The Netherlands can generate so much energy on water that the North Sea should be seen as the thirteenth province of the Netherlands. This is the opinion of the TNO research organization.
According to the research organization, wind farms, hydrogen plants, solar panels in the North Sea offer enormous opportunities for the economy and nature.
Four wind farms in the Dutch part of the North Sea already provide around a thousand megawatts of electricity. And at the end of March 2020, for the first time in history, more electricity was generated from renewable sources than from fossil sources.
A nice milestone according to TNO, but one with a big comment. If the windmills rotate too fast, the electricity grid cannot handle it.
Wind and hydrogen
Ton de Jong, managing director of TNO Energy Transition, explains: “The energy system of the future is a set of smartly coordinated elements. If the wind blows too hard, or the sun shines too much, we must be able to store that energy. ”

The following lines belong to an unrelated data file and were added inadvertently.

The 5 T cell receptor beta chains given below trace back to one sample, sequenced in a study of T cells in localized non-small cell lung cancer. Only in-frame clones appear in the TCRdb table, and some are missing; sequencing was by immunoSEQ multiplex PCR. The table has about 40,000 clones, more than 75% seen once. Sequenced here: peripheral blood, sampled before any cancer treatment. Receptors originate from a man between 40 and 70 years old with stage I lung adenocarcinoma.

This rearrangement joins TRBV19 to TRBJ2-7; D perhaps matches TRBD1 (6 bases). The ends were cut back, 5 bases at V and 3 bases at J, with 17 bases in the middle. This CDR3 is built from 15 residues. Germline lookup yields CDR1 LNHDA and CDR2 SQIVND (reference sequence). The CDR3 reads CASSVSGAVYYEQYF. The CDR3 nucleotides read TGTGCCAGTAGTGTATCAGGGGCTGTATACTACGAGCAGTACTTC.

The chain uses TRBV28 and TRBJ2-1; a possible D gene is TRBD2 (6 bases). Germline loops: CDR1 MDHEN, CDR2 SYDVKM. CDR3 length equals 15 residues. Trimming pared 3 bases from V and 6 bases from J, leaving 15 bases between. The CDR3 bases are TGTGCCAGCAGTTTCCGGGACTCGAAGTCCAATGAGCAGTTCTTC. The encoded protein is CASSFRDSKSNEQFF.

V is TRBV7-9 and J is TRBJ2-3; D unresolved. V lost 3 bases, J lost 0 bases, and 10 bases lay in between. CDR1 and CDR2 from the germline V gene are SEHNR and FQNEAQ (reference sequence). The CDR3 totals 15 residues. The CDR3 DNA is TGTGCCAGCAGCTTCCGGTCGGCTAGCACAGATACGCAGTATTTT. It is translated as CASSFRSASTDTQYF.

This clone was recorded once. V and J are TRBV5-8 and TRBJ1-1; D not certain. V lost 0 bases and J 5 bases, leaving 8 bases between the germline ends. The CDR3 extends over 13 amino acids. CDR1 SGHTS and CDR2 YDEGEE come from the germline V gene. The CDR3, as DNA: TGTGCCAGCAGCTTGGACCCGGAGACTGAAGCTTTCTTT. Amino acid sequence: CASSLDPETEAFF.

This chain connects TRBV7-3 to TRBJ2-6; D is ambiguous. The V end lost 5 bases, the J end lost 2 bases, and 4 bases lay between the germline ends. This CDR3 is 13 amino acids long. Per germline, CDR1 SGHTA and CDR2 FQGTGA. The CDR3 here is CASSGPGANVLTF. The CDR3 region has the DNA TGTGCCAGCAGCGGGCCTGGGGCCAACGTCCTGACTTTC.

The latter may be possible in the future with hydrogen, which TNO wants to generate in the first hydrogen power plant at sea. This hydrogen plant stands on what was once an oil platform and is the first in the world.
A nursery for marine life
In addition to the first hydrogen power plant, TNO has the scoop of the first seaweed field at sea. The harvest is used to make biofuels.
In addition to being a source of clean energy, the fields can be a breeding ground for marine life. The same applies to the space under floating solar panels, another promising technology TNO is working on.
By making the North Sea a thirteenth province, the research organization anticipates that nature and the economy will reinforce each other par excellence.
Ton de Jong: "We can already see the first contours of it before us." Curious about these first contours? Then read on on the TNO website and see it for you.